Our current scientific paradigm suggests that objectivity is a rational approach to truth. Experiments for the efficacy of drugs therefore need to cater for distortions due to the “placebo effect”. My experience in the field of mental health is that the placebo effect is the most powerful mechanism at our disposal – in fact every GP ought to be taught how to make use of this phenomenal resource. The way we use our minds seems to dictate our reality at a level far deeper than we are lead to believe. Even physics now notes that the presence of the observer changes the outcome of the experiment. I personally think this is much more generally true than simply at the quantum level (but of course, I have no scientific proof!)
Do You Control Your Mind – Or Does It Control You?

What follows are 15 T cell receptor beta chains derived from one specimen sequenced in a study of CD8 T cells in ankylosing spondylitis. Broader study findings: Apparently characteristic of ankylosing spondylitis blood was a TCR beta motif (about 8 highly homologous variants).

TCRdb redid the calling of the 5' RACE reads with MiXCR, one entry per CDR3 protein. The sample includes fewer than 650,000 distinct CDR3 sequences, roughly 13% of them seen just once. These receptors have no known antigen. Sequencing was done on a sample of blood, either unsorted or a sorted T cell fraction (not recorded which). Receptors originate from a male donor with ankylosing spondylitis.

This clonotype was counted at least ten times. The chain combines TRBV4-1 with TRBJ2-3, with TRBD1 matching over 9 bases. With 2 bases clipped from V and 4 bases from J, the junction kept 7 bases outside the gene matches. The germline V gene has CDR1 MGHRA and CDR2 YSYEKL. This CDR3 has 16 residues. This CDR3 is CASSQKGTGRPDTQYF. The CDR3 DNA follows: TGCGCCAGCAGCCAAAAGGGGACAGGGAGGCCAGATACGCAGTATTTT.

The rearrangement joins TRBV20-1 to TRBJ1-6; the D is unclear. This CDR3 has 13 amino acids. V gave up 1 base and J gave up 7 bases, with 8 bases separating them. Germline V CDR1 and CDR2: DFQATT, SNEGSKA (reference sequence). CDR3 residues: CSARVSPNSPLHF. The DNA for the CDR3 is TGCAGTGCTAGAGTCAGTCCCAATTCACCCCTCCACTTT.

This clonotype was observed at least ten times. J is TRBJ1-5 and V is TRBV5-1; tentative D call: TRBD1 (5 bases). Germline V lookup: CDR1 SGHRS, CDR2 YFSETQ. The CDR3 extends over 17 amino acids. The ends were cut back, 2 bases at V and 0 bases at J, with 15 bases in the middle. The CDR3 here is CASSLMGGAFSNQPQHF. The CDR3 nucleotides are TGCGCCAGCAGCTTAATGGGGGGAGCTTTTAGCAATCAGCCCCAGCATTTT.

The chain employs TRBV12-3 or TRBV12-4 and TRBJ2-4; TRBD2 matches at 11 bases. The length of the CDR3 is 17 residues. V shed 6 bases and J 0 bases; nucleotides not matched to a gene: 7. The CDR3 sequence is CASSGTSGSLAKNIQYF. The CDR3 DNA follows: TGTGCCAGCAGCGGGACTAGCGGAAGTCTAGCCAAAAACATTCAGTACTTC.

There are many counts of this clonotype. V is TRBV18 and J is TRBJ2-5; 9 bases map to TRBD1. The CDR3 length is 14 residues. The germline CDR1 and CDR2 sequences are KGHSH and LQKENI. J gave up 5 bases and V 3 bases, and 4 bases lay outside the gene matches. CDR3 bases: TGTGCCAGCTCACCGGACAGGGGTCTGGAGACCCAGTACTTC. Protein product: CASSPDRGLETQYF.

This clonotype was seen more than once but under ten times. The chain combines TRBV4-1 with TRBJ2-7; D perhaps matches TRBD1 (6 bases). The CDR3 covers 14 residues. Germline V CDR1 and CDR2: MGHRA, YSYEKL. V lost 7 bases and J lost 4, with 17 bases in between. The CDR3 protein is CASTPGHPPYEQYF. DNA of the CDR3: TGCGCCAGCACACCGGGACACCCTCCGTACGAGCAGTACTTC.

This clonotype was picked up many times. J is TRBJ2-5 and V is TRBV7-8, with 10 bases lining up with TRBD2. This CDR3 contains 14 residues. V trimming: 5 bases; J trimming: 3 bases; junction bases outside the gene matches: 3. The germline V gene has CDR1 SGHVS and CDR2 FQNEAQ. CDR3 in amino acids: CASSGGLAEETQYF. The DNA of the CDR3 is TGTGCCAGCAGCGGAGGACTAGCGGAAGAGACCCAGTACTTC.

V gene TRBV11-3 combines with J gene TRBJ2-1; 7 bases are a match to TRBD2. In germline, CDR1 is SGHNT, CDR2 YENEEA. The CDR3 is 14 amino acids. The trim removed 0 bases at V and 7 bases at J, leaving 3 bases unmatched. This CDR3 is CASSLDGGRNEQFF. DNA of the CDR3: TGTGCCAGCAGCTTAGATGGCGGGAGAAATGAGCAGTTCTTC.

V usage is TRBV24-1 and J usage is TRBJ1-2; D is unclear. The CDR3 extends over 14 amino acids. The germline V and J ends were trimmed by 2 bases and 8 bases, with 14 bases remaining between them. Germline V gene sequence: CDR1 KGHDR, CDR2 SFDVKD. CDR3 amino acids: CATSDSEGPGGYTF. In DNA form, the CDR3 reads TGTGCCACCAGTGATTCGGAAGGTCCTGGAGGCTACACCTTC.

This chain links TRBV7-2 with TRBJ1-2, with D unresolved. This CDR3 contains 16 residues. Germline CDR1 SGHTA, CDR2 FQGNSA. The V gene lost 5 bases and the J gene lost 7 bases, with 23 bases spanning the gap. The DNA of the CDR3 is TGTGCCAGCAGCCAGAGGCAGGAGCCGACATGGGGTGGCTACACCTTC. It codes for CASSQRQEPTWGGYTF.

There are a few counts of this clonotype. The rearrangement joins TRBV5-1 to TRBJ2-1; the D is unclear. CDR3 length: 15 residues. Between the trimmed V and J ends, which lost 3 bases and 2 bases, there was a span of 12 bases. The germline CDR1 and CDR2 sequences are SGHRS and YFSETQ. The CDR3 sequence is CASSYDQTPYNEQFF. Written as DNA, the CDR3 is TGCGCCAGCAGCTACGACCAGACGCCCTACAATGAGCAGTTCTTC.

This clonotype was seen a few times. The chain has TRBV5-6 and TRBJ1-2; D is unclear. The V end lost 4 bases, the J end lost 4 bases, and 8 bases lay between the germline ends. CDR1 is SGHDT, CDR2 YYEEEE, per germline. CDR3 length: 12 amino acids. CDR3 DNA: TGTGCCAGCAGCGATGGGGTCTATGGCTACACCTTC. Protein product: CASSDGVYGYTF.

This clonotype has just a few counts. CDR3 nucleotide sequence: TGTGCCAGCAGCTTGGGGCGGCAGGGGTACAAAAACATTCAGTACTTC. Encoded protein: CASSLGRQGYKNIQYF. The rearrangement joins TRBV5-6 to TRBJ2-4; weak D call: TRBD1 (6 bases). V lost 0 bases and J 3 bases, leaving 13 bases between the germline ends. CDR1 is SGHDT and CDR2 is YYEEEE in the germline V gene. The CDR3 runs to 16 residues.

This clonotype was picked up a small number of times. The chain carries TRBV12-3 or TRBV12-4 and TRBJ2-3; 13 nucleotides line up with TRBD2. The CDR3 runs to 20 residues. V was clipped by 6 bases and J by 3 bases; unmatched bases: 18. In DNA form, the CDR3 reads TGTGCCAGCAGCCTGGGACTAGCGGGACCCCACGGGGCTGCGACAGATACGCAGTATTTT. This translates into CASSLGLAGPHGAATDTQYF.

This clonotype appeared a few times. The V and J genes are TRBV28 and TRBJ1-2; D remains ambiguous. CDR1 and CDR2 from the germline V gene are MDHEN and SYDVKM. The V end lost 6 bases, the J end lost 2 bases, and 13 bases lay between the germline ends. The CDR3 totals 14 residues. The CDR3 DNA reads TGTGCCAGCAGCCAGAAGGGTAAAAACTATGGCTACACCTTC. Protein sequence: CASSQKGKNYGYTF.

In a sense you could describe what we do, here at in8, as drawing the attention to the question of whether your mind is controlling you, or you are controlling your mind. For example can your switch off your thoughts? In any situation? Most people cannot. I cannot in all situations, but I can much of the time. Imagine having a power tool that you want to use occasionally to solve difficult problems, but that you cannot switch it off. If you cannot switch it off, then you are not in control of it. You are not the same thing as your mind. Your mind is your most powerful tool, but unless you can turn it off, it will probably be controlling you a lot of the time. When one of our client’s makes a breakthrough, you can often trace it to a simple act of mastering their own thoughts in a situation in which previously, they had no control of their thoughts – their thoughts were an automatic response to the situation. It sometimes seems like seeing a chink of light through an almost closed door, then widening the tiny gap until you are able to open the door and walk through it. If the door is totally and firmly shut, then you can’t get any leverage and you would be wasting your time and effort.